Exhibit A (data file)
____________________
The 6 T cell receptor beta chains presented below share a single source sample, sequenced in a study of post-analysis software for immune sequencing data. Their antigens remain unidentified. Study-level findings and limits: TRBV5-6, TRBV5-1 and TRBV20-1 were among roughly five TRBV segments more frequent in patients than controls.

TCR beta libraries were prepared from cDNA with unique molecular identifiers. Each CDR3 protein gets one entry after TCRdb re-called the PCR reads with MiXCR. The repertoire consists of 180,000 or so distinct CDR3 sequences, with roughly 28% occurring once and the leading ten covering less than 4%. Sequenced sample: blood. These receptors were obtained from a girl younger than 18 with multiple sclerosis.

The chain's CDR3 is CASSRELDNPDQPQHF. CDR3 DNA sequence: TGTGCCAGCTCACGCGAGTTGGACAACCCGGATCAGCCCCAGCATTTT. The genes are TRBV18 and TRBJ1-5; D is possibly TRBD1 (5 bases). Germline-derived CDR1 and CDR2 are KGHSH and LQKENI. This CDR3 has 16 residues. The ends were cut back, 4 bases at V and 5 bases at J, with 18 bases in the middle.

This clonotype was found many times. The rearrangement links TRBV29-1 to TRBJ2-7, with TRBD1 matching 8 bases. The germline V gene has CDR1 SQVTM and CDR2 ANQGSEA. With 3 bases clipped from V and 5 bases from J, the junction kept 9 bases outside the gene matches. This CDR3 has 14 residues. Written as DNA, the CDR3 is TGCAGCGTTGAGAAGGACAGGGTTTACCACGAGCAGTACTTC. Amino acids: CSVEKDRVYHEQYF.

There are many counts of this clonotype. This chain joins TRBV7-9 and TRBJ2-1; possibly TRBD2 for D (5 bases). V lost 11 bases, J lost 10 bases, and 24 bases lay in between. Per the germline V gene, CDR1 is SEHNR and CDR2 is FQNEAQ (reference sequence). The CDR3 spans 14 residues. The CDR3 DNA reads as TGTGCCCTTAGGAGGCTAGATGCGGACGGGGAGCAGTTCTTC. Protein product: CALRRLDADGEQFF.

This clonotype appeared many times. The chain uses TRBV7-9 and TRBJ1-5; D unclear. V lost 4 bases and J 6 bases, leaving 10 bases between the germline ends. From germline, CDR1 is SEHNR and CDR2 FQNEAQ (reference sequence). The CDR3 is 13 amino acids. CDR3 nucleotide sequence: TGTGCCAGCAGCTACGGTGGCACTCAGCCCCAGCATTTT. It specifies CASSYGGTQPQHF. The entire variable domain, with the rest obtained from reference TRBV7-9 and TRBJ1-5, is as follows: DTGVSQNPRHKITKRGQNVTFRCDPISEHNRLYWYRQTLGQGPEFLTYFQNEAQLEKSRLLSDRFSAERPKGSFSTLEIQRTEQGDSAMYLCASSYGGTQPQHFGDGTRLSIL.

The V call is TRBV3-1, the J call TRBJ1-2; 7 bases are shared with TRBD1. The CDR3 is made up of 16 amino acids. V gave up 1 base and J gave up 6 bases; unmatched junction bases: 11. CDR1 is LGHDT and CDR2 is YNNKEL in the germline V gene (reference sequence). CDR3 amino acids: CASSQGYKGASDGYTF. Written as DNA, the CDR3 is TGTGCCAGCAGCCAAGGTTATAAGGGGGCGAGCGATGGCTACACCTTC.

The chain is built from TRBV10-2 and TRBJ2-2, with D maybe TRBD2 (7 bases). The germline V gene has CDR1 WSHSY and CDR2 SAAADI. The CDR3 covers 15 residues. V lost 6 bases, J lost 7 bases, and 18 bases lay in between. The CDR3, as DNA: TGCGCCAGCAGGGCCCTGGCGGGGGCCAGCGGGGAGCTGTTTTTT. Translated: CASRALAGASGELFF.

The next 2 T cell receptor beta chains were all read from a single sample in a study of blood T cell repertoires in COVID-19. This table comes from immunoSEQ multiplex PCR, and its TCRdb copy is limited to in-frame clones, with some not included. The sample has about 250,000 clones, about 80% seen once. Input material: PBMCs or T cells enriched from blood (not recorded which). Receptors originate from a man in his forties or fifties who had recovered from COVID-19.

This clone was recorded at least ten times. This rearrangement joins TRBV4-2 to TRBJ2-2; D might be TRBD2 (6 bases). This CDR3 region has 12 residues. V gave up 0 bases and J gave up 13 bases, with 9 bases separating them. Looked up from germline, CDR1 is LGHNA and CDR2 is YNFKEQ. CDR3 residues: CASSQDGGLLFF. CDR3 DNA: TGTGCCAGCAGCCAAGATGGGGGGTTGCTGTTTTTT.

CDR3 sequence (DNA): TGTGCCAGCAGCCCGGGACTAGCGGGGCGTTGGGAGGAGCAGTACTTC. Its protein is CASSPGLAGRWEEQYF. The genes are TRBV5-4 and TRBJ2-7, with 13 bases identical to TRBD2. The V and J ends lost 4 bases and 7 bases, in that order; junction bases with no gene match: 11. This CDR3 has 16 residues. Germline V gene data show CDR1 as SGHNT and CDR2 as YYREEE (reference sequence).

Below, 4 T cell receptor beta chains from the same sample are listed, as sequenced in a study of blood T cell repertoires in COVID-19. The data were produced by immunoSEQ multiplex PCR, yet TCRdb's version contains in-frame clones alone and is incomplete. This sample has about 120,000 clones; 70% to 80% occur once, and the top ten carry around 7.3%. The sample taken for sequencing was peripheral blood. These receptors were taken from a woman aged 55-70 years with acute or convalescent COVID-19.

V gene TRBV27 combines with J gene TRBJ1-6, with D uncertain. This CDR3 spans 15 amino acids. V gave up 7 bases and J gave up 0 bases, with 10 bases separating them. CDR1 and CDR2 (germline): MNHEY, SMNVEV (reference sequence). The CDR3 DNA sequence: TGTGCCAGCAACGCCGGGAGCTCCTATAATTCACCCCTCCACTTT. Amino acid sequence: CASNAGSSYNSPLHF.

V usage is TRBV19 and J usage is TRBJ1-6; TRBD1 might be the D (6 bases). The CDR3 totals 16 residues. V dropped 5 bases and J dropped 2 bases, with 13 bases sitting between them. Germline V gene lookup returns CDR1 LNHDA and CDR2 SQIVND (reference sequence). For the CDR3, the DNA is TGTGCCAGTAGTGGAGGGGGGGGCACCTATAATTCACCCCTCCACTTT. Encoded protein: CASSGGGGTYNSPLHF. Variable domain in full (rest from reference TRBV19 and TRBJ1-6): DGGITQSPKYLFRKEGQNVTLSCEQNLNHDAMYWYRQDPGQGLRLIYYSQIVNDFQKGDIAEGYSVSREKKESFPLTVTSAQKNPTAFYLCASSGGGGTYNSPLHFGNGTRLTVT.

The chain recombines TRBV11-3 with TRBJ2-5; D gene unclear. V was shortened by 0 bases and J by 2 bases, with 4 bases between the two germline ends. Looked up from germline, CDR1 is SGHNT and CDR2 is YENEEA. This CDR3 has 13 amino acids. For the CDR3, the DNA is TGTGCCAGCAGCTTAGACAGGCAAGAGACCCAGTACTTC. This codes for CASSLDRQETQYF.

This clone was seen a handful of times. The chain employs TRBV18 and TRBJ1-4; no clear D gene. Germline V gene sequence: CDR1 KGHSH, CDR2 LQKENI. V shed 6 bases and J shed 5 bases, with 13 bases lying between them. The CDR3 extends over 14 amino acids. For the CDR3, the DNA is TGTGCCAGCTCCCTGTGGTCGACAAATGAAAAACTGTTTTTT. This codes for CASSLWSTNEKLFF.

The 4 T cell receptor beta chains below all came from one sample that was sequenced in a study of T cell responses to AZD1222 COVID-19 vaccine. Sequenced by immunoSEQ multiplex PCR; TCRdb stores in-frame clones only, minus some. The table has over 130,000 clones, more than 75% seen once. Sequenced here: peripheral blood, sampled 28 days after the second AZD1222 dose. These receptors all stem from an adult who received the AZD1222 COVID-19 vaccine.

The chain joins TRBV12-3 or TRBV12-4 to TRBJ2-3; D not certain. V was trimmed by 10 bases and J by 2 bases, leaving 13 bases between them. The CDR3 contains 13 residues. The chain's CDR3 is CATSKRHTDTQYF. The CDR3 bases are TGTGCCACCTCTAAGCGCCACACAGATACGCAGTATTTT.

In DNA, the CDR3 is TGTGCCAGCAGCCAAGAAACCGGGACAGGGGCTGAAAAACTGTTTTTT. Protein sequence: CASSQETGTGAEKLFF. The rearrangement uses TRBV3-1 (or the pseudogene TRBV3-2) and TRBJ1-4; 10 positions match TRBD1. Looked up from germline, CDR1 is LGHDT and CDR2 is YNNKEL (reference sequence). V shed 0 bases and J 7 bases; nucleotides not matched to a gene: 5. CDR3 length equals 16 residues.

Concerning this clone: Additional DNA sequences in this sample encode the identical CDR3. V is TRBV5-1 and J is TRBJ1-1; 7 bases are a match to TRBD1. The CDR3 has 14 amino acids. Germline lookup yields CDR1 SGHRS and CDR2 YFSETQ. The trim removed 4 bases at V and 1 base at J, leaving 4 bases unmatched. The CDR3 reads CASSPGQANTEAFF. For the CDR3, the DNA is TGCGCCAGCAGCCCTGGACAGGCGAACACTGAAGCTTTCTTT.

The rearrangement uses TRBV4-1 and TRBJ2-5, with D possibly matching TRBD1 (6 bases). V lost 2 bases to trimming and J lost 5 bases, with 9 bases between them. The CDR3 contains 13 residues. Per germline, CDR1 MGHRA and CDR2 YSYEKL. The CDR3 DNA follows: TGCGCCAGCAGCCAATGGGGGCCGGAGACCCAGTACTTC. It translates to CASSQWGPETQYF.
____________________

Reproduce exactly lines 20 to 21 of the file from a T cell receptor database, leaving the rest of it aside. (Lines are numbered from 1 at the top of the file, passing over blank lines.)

Concerning this clone: Additional DNA sequences in this sample encode the identical CDR3. V is TRBV5-1 and J is TRBJ1-1; 7 bases are a match to TRBD1. The CDR3 has 14 amino acids. Germline lookup yields CDR1 SGHRS and CDR2 YFSETQ. The trim removed 4 bases at V and 1 base at J, leaving 4 bases unmatched. The CDR3 reads CASSPGQANTEAFF. For the CDR3, the DNA is TGCGCCAGCAGCCCTGGACAGGCGAACACTGAAGCTTTCTTT.

The rearrangement uses TRBV4-1 and TRBJ2-5, with D possibly matching TRBD1 (6 bases). V lost 2 bases to trimming and J lost 5 bases, with 9 bases between them. The CDR3 contains 13 residues. Per germline, CDR1 MGHRA and CDR2 YSYEKL. The CDR3 DNA follows: TGCGCCAGCAGCCAATGGGGGCCGGAGACCCAGTACTTC. It translates to CASSQWGPETQYF.